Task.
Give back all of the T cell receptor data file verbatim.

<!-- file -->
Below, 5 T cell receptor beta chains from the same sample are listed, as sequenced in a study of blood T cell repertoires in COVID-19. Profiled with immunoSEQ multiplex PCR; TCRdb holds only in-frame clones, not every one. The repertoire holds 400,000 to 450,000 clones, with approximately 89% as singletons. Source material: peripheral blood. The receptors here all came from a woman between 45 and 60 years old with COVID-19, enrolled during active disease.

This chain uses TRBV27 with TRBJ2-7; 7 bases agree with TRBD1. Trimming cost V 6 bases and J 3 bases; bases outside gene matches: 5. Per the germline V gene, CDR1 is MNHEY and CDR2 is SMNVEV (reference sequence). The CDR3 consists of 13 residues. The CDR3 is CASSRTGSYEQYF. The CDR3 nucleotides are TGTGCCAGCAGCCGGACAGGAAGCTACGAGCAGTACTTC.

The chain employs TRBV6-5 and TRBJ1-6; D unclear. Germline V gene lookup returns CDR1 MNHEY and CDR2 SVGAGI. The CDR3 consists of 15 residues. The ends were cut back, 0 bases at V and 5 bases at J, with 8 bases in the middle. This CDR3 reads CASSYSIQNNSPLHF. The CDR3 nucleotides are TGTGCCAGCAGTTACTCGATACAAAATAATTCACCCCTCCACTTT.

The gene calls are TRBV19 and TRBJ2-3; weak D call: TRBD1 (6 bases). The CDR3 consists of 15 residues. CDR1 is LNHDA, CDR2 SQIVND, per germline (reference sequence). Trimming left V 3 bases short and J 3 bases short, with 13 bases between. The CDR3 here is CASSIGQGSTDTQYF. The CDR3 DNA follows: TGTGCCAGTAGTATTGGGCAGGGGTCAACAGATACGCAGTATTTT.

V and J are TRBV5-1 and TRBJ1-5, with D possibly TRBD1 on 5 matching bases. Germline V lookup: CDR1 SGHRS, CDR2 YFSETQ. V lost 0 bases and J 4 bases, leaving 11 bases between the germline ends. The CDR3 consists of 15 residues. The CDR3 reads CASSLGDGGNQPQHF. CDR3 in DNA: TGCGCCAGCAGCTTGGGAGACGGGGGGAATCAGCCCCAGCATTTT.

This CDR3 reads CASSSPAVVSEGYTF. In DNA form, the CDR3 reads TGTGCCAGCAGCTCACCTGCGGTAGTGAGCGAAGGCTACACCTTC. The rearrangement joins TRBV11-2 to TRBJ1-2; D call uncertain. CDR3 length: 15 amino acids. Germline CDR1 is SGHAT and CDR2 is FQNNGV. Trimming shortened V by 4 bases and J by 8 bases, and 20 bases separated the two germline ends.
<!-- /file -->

Below, 5 T cell receptor beta chains from the same sample are listed, as sequenced in a study of blood T cell repertoires in COVID-19. Profiled with immunoSEQ multiplex PCR; TCRdb holds only in-frame clones, not every one. The repertoire holds 400,000 to 450,000 clones, with approximately 89% as singletons. Source material: peripheral blood. The receptors here all came from a woman between 45 and 60 years old with COVID-19, enrolled during active disease.

This chain uses TRBV27 with TRBJ2-7; 7 bases agree with TRBD1. Trimming cost V 6 bases and J 3 bases; bases outside gene matches: 5. Per the germline V gene, CDR1 is MNHEY and CDR2 is SMNVEV (reference sequence). The CDR3 consists of 13 residues. The CDR3 is CASSRTGSYEQYF. The CDR3 nucleotides are TGTGCCAGCAGCCGGACAGGAAGCTACGAGCAGTACTTC.

The chain employs TRBV6-5 and TRBJ1-6; D unclear. Germline V gene lookup returns CDR1 MNHEY and CDR2 SVGAGI. The CDR3 consists of 15 residues. The ends were cut back, 0 bases at V and 5 bases at J, with 8 bases in the middle. This CDR3 reads CASSYSIQNNSPLHF. The CDR3 nucleotides are TGTGCCAGCAGTTACTCGATACAAAATAATTCACCCCTCCACTTT.

The gene calls are TRBV19 and TRBJ2-3; weak D call: TRBD1 (6 bases). The CDR3 consists of 15 residues. CDR1 is LNHDA, CDR2 SQIVND, per germline (reference sequence). Trimming left V 3 bases short and J 3 bases short, with 13 bases between. The CDR3 here is CASSIGQGSTDTQYF. The CDR3 DNA follows: TGTGCCAGTAGTATTGGGCAGGGGTCAACAGATACGCAGTATTTT.

V and J are TRBV5-1 and TRBJ1-5, with D possibly TRBD1 on 5 matching bases. Germline V lookup: CDR1 SGHRS, CDR2 YFSETQ. V lost 0 bases and J 4 bases, leaving 11 bases between the germline ends. The CDR3 consists of 15 residues. The CDR3 reads CASSLGDGGNQPQHF. CDR3 in DNA: TGCGCCAGCAGCTTGGGAGACGGGGGGAATCAGCCCCAGCATTTT.

This CDR3 reads CASSSPAVVSEGYTF. In DNA form, the CDR3 reads TGTGCCAGCAGCTCACCTGCGGTAGTGAGCGAAGGCTACACCTTC. The rearrangement joins TRBV11-2 to TRBJ1-2; D call uncertain. CDR3 length: 15 amino acids. Germline CDR1 is SGHAT and CDR2 is FQNNGV. Trimming shortened V by 4 bases and J by 8 bases, and 20 bases separated the two germline ends.